The U.K.’s advertising body has ruled that Amazon cannot make some claims about next-day delivery for its Amazon Prime service after 280 people complained they didn’t receive items the day after ordering.
The Advertising Standards Authority (ASA) said that Amazon.co.uk’s claim of “one-day delivery” was misleading for some Prime-labeled items and it must make clear that these are not available to be delivered the following day.
The ASA’s ruling, seen by CNBC, stated that a “significant proportion of Prime-labeled items were not available for delivery the next day,” in relation to claims on Amazon’s U.K. website made in December 2017.
At the time, Amazon’s U.K. homepage included the message “one-day delivery for Christmas,” with further text stating, “get unlimited one-day delivery with Amazon Prime.” Text elsewhere on the site explained that this was dependent on whether items were in stock and the time the order was placed.
In its response to the ASA, Amazon stated its text did not promise a particular speed of delivery of a particular product, and that Prime delivery information was available on separate web pages.
However, the ad body concluded that people were unlikely to visit those pages before deciding to buy Amazon Prime, which costs £7.99 ($10.18) a month, or £79 a year, for U.K. customers.
“Because consumers were likely to understand that, so long as they did not order too late, all Prime items would be available for delivery the next day with the one-day delivery option… we concluded that the ad was misleading,” the ASA report stated.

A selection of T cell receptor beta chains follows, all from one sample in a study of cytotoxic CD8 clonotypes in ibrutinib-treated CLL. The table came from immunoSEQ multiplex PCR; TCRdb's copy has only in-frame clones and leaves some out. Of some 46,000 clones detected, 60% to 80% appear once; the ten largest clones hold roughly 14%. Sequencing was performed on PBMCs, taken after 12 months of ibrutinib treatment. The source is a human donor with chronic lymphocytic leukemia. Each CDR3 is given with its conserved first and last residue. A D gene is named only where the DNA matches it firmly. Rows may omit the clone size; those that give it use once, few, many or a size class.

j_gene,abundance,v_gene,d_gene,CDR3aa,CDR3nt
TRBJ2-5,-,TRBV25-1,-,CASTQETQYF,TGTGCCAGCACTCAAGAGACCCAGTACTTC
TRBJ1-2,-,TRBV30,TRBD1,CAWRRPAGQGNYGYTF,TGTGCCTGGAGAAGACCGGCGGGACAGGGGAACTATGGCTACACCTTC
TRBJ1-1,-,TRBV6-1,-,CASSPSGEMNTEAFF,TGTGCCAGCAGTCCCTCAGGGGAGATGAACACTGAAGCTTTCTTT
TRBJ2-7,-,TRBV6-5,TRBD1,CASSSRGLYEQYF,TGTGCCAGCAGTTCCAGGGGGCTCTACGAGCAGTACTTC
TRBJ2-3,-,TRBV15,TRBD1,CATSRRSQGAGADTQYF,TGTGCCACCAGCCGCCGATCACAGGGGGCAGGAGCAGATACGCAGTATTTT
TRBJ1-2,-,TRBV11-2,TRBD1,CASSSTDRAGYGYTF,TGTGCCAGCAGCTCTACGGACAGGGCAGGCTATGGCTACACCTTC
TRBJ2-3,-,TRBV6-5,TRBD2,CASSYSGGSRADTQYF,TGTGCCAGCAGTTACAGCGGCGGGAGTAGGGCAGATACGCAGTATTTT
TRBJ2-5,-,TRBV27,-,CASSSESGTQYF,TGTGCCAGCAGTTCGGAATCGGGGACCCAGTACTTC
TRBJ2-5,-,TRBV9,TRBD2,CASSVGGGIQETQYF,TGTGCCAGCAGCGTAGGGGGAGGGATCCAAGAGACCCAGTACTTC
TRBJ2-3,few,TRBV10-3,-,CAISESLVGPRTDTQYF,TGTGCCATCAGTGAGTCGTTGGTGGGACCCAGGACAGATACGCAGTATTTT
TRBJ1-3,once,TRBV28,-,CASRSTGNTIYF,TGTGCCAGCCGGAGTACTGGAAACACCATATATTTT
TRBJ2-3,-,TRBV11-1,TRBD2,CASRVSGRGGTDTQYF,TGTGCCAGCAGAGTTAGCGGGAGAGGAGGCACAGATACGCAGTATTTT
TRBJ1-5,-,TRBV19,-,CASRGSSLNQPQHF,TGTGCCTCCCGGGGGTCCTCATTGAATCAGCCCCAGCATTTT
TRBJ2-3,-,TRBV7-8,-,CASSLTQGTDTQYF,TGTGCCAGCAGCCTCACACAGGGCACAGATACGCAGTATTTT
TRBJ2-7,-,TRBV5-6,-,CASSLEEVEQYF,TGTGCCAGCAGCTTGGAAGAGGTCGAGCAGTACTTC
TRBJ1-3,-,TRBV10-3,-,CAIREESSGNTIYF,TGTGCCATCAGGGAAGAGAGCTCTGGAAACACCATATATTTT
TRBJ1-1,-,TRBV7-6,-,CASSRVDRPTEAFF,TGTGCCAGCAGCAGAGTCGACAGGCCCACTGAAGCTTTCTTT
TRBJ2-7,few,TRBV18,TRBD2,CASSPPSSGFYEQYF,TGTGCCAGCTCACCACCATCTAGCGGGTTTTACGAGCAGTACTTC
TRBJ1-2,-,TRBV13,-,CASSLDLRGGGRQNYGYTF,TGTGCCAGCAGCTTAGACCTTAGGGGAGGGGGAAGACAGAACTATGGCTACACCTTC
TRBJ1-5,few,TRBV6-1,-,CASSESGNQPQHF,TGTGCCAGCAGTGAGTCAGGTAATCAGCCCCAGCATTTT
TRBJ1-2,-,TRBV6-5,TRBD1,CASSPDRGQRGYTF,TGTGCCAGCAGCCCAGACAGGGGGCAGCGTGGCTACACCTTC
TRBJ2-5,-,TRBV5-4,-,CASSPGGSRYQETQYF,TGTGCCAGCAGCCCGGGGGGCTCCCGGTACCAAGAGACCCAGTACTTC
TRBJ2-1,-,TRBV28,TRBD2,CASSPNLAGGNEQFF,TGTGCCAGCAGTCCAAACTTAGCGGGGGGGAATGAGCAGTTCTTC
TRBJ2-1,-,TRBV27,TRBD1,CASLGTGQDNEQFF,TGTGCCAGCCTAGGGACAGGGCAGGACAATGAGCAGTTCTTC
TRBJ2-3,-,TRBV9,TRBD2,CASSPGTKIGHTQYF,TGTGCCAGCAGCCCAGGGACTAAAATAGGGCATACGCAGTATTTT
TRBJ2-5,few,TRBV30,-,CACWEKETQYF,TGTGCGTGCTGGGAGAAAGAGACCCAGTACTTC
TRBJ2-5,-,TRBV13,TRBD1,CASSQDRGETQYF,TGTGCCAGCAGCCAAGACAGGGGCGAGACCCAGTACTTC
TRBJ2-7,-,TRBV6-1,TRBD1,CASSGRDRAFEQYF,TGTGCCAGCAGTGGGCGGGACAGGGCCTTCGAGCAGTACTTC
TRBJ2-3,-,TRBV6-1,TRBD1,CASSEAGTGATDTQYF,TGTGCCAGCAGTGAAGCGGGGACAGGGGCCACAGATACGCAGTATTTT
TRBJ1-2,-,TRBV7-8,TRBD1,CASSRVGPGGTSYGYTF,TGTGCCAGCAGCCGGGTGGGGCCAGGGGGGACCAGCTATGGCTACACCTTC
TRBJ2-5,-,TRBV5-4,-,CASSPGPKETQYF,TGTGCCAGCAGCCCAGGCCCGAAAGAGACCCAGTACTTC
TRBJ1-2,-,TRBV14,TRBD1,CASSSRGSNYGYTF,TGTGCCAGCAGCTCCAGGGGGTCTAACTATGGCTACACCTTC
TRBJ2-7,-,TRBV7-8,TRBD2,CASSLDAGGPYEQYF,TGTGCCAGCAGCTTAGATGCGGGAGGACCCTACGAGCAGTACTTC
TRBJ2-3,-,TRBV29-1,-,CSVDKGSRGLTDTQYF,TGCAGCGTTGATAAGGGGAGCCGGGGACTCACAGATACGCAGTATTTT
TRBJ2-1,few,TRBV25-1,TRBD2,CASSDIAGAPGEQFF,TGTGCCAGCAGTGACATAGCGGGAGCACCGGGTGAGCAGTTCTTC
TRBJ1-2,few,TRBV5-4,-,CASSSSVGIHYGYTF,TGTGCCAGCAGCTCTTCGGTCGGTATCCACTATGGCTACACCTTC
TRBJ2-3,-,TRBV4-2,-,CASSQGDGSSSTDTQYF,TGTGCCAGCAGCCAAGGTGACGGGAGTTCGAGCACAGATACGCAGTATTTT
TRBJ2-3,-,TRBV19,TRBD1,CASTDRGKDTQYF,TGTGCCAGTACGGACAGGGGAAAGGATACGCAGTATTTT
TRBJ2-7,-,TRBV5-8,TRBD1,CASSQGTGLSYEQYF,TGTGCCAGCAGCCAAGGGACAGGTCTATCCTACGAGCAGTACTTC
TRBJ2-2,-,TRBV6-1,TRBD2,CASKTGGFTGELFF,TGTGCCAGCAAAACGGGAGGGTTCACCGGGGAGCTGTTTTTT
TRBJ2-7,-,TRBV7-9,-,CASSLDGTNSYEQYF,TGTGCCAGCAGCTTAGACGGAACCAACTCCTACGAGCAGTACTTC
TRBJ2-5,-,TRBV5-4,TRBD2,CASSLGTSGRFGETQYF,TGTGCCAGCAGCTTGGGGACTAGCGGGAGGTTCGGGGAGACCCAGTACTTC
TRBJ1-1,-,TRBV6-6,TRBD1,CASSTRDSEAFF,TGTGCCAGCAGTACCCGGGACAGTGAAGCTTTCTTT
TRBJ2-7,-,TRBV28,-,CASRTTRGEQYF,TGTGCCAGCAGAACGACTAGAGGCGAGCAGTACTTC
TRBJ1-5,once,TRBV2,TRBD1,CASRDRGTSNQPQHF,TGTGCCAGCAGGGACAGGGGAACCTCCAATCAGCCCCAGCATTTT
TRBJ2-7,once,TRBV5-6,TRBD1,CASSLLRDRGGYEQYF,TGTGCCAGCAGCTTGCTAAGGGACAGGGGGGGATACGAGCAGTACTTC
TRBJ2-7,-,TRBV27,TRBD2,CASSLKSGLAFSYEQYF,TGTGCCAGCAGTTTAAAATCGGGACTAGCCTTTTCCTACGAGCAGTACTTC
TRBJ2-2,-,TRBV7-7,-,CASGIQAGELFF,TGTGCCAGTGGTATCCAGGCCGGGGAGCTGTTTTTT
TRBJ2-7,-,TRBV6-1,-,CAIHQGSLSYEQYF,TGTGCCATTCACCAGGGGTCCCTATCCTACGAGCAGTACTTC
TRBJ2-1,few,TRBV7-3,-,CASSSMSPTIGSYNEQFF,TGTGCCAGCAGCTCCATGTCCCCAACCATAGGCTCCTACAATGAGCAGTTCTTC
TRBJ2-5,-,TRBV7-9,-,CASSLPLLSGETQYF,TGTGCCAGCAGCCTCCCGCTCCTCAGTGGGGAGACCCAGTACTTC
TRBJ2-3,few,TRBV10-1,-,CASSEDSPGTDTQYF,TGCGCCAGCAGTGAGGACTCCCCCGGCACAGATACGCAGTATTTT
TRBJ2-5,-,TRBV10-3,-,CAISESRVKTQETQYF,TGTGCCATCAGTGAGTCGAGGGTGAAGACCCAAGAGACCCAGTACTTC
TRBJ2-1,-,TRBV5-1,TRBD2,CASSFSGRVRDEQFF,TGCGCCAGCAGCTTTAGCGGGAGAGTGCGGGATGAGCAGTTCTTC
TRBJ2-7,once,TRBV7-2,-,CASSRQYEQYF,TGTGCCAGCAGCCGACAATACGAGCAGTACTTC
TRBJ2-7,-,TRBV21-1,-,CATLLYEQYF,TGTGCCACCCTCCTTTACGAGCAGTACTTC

The ad body has told Amazon that its claims must not appear again in their current form, which is its usual phrasing when it has upheld complaints.
Delivery is a huge concern for Amazon, which noted the risk associated with relying on external partners in its latest annual report, and its possible impact on financial results.
“If we are unable to negotiate acceptable terms with these companies or they experience performance problems or other difficulties, it could negatively impact our operating results and customer experience,” its 10-K filing stated in February. Amazon spent $21.7 billion on shipping, delivery center and transportation costs in 2017, up from $11.5 billion in 2015, and announced in June that it will let entrepreneurs run local delivery networks in the U.S.
Exactly what Amazon has changed as a result of the ASA’s ruling is not clear, but a spokesperson for the online retailer said in an emailed statement: “The expected delivery date is shown before an order is placed and throughout the shopping journey and we work relentlessly to meet this date. The overwhelming majority of one-day delivery orders are delivered when promised. A small proportion of orders missed the delivery promise last year during a period of extreme weather that impacted all carriers across the U.K., and we provided support to impacted customers at the time.”
The U.K. Prime service includes next-day delivery on some items as well as access to video, music and digital books. Amazon’s website currently claims Prime offers “unlimited, fast one-day delivery on millions of items.”
The Prime model operates differently according to where customers are in the world. In the U.S., it delivers in “two days or faster” from the time of shipping, and costs $12.99 a month, or $119 a year. In India, a Prime subscription costs 129 Indian rupees a month ($1.85), or 999 rupees a year, and includes next day or two-day delivery, or standard delivery on eligible items. The site lists 79 cities it can deliver to in one day.